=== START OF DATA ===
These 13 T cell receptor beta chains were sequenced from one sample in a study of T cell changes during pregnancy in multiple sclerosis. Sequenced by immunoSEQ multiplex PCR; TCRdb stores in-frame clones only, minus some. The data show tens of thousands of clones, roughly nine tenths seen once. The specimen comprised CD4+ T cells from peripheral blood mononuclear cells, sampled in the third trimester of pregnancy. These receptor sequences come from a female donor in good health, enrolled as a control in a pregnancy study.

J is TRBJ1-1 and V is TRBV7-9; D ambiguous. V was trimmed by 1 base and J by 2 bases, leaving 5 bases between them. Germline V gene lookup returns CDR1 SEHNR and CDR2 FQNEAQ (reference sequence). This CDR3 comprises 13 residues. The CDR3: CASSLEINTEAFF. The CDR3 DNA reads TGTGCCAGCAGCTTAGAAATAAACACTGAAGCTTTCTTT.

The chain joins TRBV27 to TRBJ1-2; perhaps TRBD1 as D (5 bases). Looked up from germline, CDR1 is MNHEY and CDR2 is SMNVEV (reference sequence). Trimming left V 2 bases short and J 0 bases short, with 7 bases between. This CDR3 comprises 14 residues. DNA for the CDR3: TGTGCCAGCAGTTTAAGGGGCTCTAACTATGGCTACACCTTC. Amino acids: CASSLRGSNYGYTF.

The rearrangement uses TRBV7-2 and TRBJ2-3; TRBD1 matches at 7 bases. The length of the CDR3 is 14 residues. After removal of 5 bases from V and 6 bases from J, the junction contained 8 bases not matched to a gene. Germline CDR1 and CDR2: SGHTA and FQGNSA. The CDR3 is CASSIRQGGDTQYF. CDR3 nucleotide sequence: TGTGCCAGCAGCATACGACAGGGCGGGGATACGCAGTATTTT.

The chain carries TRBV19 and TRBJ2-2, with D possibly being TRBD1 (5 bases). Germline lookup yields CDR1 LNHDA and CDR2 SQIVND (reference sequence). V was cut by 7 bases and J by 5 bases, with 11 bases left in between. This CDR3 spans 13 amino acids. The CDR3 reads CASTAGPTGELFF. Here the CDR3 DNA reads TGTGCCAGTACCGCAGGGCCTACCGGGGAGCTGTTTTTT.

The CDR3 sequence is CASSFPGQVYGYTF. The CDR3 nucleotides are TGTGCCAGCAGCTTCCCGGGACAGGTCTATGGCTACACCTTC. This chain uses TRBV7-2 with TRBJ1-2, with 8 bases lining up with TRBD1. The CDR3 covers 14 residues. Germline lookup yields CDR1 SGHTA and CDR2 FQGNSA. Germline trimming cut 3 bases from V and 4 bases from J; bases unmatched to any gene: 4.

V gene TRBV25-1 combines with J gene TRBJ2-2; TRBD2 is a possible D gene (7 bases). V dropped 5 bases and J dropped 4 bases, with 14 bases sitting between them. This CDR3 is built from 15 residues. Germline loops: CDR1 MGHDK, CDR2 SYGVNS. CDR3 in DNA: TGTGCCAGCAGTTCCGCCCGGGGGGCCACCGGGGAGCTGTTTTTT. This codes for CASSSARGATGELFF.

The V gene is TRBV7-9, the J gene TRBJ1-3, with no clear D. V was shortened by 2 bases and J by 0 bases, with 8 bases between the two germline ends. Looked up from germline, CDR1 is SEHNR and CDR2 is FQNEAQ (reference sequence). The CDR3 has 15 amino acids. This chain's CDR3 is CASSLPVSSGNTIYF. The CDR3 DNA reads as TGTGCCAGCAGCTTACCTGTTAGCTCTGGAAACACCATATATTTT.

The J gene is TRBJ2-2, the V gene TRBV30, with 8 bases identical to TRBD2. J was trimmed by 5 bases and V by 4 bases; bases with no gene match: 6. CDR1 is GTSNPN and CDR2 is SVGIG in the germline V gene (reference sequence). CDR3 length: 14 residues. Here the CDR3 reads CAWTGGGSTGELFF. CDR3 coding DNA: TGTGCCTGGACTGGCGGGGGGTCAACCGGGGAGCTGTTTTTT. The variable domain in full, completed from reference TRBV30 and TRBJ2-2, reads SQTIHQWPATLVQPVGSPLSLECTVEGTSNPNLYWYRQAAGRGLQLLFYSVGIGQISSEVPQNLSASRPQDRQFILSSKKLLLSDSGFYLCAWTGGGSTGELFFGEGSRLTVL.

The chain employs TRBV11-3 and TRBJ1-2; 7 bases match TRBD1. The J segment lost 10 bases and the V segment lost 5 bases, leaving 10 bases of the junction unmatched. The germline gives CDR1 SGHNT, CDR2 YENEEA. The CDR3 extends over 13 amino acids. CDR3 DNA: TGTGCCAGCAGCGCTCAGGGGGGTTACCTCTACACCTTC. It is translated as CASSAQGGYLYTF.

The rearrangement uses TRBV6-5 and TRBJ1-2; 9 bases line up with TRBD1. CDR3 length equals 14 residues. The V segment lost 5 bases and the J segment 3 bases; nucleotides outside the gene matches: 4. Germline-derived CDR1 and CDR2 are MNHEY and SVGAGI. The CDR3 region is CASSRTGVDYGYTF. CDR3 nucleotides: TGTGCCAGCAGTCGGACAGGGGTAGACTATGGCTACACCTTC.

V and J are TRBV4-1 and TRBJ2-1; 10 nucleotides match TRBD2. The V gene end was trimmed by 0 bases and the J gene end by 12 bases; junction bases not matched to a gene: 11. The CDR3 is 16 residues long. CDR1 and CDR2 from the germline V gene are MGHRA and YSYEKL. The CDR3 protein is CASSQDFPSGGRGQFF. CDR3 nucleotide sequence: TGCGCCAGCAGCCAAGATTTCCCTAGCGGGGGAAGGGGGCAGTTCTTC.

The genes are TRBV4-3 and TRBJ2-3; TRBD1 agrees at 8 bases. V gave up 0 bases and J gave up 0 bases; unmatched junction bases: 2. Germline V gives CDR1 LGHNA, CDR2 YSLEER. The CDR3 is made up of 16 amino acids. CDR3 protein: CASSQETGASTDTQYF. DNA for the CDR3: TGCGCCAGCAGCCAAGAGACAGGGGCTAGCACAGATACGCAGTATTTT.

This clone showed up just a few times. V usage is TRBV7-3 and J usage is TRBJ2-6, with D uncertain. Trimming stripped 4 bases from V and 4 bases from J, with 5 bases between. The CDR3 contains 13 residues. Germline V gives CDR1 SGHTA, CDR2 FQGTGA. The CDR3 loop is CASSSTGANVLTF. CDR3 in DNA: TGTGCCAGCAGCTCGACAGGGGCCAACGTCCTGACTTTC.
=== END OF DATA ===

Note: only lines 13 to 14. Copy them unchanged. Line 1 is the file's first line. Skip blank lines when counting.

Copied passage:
The genes are TRBV4-3 and TRBJ2-3; TRBD1 agrees at 8 bases. V gave up 0 bases and J gave up 0 bases; unmatched junction bases: 2. Germline V gives CDR1 LGHNA, CDR2 YSLEER. The CDR3 is made up of 16 amino acids. CDR3 protein: CASSQETGASTDTQYF. DNA for the CDR3: TGCGCCAGCAGCCAAGAGACAGGGGCTAGCACAGATACGCAGTATTTT.

This clone showed up just a few times. V usage is TRBV7-3 and J usage is TRBJ2-6, with D uncertain. Trimming stripped 4 bases from V and 4 bases from J, with 5 bases between. The CDR3 contains 13 residues. Germline V gives CDR1 SGHTA, CDR2 FQGTGA. The CDR3 loop is CASSSTGANVLTF. CDR3 in DNA: TGTGCCAGCAGCTCGACAGGGGCCAACGTCCTGACTTTC.